History Trails: The Evans 1813-1814 Survey Pillars

                      Traversing the Lower Blue Mountains                        from Penrith to Faulconbridge

After all that traipsing over the Blue Mountains it’s time to make life easier with a map to help you locate the Evans survey pillars. It’s a Hide & Seek Map so it’s not to scale but a guide to locating the pillars in relation to the Great Western Highway, the Western Railway Line & the relevant railway stations with clues to help you find them.

Evans Survey Pillars Map1 Lower Blue MtnsFrom November 1813 to January 1814  George W. Evans followed & surveyed the route the explorers took in their Blue Mountains Crossing and which the ‘Footsteps in Time’ survey pillars commemorate. Governor Macquarie ordered the construction of the new road west from Emu Ford to Bathurst which was to follow Evans’ survey, where possible, with the 101 1/2 miles or 162 km being completed on 14 January, 1815. Historically, the highway & the railway have run in tandem to each other but over time there have been many changes. None the less, the majority of the Evans survey pillars are still close to the present highway, although deviations & some searching are still necessary to locate them.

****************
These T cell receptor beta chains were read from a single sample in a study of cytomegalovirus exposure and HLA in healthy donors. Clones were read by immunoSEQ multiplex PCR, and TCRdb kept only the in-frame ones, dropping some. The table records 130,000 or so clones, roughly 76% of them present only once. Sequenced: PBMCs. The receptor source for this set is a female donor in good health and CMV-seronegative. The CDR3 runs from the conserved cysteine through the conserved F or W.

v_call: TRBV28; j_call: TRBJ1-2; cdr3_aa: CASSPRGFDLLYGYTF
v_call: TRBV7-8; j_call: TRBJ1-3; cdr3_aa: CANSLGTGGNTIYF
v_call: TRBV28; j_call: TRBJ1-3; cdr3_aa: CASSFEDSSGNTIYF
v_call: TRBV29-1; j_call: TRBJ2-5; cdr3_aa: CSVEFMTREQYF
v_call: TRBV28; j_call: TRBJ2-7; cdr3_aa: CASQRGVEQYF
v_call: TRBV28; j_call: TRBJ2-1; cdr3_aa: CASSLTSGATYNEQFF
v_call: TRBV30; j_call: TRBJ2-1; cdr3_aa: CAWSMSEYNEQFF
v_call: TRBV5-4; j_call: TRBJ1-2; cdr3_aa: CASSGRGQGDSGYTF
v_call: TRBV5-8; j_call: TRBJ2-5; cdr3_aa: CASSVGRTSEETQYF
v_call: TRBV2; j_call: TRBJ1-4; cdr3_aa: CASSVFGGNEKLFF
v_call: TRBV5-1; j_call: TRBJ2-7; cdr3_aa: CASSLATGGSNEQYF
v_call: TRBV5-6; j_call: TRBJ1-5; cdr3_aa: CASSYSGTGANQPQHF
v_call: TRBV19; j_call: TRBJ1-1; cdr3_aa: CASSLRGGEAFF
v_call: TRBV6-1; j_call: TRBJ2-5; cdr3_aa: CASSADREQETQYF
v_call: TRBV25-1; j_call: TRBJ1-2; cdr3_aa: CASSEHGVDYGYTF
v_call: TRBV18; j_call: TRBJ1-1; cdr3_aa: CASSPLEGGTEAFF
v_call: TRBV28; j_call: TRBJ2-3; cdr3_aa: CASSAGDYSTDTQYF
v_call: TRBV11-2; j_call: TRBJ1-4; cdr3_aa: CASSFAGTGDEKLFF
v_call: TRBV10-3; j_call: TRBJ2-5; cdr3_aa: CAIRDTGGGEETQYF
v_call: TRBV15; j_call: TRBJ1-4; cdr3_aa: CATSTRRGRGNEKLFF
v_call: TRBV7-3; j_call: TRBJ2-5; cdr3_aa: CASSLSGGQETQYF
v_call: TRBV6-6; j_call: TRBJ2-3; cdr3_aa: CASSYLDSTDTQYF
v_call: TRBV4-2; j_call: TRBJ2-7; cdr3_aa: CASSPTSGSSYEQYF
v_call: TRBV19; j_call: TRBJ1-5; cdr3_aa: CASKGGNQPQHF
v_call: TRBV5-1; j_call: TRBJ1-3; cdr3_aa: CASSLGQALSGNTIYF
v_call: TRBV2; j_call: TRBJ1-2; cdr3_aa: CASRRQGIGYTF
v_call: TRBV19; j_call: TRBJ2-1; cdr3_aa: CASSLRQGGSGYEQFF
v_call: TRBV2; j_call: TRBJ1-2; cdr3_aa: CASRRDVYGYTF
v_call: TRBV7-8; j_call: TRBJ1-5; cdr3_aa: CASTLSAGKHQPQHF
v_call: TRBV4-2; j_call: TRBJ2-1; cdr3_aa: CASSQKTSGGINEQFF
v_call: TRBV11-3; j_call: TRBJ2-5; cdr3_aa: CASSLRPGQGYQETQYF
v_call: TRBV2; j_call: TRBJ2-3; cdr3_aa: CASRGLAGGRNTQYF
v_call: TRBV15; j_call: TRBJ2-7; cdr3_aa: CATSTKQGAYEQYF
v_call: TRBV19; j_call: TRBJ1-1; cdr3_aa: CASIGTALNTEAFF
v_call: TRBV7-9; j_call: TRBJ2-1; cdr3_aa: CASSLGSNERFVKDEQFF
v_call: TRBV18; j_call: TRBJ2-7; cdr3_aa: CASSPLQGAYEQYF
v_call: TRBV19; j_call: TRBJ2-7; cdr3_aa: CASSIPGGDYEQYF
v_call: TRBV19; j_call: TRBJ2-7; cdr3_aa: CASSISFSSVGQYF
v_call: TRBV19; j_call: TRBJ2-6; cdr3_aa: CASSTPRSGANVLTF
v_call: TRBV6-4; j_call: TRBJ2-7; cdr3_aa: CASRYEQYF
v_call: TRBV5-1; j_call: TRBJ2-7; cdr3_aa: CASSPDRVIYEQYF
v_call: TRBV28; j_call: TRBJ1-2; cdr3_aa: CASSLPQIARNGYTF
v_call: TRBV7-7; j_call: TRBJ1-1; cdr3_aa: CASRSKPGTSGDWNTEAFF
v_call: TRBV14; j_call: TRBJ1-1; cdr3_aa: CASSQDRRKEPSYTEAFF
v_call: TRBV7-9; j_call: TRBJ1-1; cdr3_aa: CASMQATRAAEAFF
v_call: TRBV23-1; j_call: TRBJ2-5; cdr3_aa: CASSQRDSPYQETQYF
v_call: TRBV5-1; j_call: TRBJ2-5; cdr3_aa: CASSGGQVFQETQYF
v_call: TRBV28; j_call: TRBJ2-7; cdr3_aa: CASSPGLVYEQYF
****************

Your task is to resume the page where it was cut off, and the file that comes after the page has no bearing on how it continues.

Lapstone & Glenbrook, in particular, have had many changes to the railway line with the original 1867 Zig Zag Railway, 1892 Tunnel deviations, 1913 Viaduct & Glenbrook Gorge Tunnels meaning Glenbrook Railway station is no longer by the highway but on the southern side of the village. If you stop at the Glenbrook Visitor’s Centre you will find the Evans Survey Pillar not far way. The original 1870’s Railway Pointsman’s Cottage became the Station Masters Cottage after 1913 when the new railway station opened and was found when the nearby petrol station was being redeveloped. Have you driven past this railway cottage at Glenbrook?



I hope you enjoy locating the Evans Survey Pillars, there are seven in the Lower Blue Mountains & eight in the Upper Blue Mountains. The map above shows the seven pillars in the Lower Blue Mountains which are mostly on the southern side of the highway & are best found on your way up the Mountains. At Warrimoo, you can’t cross over so you’ll have to find it on your way back down. Remember, the full details are available at Glenbrook Visitors Centre, if you ask or by emailing me.  Good luck!

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